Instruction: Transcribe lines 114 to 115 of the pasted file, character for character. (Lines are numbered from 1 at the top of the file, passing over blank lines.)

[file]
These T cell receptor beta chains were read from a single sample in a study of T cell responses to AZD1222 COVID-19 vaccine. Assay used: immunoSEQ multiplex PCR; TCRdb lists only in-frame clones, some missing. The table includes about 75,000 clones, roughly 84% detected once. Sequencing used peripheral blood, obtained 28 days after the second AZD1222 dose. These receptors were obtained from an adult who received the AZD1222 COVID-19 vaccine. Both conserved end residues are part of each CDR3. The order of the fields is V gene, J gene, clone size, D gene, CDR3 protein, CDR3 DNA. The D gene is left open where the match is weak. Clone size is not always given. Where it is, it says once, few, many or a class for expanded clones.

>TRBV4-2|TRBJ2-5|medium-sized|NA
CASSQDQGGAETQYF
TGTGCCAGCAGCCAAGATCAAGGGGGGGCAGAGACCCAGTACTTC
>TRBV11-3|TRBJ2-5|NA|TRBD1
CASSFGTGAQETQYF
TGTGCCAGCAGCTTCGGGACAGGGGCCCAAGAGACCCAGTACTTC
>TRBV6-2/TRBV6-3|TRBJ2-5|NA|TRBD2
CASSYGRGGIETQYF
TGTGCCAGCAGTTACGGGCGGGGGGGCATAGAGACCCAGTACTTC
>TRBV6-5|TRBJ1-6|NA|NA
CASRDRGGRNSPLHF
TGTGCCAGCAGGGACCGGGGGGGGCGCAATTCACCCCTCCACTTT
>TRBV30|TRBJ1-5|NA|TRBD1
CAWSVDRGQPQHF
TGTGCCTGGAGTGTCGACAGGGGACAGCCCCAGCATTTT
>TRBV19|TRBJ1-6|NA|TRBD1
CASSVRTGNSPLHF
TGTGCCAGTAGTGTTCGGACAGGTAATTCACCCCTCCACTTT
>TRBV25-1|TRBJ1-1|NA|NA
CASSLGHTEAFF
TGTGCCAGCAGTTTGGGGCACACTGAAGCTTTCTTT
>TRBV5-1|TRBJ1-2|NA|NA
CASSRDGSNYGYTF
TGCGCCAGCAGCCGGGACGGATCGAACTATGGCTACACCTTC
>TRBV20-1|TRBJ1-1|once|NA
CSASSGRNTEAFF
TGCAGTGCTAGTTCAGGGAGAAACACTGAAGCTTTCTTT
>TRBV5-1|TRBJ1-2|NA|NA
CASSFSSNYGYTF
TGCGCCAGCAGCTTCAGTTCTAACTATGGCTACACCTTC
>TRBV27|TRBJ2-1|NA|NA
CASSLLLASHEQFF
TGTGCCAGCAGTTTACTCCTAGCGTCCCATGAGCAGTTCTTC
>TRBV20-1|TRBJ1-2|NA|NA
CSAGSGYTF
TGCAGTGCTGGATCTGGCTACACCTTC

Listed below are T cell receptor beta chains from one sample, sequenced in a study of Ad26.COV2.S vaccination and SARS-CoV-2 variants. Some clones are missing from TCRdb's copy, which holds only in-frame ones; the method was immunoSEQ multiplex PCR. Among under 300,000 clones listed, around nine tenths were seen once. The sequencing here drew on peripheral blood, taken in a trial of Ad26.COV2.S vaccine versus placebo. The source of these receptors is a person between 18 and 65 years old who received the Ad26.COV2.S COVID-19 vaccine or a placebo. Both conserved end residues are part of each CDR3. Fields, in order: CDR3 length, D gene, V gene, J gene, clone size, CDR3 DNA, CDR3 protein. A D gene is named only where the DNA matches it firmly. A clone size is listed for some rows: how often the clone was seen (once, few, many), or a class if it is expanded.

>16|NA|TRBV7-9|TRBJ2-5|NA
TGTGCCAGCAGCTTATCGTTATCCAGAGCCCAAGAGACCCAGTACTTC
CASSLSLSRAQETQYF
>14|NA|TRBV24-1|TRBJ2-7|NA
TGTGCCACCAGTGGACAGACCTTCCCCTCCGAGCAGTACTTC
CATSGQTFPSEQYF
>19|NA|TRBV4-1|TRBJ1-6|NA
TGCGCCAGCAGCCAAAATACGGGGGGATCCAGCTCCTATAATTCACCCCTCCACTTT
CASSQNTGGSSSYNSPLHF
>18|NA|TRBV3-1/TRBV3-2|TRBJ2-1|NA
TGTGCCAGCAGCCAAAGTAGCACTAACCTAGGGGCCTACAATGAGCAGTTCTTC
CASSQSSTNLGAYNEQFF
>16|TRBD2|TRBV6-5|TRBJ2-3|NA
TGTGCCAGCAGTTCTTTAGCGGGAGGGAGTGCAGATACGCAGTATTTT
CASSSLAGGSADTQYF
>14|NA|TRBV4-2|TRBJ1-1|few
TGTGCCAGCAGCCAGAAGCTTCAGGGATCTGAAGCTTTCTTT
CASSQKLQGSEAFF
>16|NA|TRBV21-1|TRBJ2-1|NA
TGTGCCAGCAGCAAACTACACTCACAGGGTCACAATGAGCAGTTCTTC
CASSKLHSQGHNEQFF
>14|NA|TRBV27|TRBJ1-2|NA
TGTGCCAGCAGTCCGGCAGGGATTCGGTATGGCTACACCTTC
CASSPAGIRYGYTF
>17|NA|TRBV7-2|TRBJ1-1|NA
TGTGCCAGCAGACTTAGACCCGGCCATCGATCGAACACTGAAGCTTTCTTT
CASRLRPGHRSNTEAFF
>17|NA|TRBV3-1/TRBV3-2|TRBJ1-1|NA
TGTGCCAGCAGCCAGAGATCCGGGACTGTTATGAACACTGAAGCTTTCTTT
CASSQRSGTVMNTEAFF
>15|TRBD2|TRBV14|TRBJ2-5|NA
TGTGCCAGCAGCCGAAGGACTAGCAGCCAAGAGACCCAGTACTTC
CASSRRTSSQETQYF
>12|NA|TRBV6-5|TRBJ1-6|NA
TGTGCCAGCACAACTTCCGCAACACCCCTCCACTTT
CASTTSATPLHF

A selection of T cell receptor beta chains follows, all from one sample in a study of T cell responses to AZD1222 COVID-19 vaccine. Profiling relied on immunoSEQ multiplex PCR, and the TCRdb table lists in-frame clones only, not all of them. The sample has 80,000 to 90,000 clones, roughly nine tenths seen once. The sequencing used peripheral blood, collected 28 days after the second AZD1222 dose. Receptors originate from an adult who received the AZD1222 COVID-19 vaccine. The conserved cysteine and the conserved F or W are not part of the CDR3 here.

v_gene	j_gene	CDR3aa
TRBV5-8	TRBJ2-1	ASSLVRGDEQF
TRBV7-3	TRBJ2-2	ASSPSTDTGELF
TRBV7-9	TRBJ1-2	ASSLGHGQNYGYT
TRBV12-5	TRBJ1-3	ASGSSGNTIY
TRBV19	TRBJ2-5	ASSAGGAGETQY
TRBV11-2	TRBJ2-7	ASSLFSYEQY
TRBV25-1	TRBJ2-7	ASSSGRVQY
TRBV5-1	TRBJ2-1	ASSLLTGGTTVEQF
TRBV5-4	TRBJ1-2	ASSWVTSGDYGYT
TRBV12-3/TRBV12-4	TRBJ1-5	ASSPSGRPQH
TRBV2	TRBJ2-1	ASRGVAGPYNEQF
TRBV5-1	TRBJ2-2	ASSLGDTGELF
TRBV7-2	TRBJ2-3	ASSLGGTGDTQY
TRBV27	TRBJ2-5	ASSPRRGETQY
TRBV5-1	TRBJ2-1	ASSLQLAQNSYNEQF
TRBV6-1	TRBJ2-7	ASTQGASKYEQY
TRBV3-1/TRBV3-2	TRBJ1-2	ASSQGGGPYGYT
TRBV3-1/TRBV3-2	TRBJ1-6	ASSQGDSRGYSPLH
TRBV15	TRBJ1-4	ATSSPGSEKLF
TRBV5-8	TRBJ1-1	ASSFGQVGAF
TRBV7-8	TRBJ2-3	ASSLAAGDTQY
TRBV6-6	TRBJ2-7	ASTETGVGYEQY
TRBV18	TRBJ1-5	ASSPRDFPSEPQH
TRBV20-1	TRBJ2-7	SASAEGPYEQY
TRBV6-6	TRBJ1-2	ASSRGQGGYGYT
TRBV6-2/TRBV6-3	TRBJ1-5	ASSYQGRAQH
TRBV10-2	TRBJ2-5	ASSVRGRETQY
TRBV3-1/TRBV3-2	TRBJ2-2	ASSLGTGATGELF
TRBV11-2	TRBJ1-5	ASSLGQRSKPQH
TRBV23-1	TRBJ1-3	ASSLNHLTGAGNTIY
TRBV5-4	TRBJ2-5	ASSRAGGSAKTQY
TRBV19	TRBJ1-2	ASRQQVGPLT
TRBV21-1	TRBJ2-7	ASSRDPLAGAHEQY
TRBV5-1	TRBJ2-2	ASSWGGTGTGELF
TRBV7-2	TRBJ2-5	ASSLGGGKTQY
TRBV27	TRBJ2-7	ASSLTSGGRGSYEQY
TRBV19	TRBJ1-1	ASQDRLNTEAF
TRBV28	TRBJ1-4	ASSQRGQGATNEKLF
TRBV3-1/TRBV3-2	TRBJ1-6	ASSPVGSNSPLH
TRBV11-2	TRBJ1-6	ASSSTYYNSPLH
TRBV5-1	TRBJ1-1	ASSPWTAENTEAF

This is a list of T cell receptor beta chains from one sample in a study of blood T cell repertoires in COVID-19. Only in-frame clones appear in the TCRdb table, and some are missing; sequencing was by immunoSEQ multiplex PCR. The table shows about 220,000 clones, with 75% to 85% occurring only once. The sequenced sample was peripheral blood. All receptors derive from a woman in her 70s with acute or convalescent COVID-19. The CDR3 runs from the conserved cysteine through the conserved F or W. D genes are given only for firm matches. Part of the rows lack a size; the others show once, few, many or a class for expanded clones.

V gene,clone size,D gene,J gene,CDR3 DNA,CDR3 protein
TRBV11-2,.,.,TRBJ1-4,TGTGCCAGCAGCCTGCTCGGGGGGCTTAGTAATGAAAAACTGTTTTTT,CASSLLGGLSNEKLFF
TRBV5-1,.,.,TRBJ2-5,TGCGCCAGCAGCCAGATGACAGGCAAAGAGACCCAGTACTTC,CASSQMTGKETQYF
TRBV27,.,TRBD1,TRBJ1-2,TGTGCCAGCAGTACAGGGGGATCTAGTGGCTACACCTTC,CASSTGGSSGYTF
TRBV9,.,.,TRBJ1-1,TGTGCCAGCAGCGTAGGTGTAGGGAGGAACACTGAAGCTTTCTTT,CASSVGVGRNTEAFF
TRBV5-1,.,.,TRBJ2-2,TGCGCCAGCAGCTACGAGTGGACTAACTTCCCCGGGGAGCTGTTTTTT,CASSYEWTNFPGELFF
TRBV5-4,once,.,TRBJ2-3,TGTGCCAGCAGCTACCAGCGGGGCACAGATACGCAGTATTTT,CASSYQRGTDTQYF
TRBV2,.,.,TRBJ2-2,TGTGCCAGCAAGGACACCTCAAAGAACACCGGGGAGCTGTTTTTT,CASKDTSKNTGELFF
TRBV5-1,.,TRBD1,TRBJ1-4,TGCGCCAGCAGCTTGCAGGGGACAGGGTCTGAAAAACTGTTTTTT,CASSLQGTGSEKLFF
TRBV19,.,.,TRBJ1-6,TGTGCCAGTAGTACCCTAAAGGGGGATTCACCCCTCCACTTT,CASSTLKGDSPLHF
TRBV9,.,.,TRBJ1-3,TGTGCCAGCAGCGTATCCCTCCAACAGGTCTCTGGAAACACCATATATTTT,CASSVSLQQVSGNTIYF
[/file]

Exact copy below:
TRBV28	TRBJ1-4	ASSQRGQGATNEKLF
TRBV3-1/TRBV3-2	TRBJ1-6	ASSPVGSNSPLH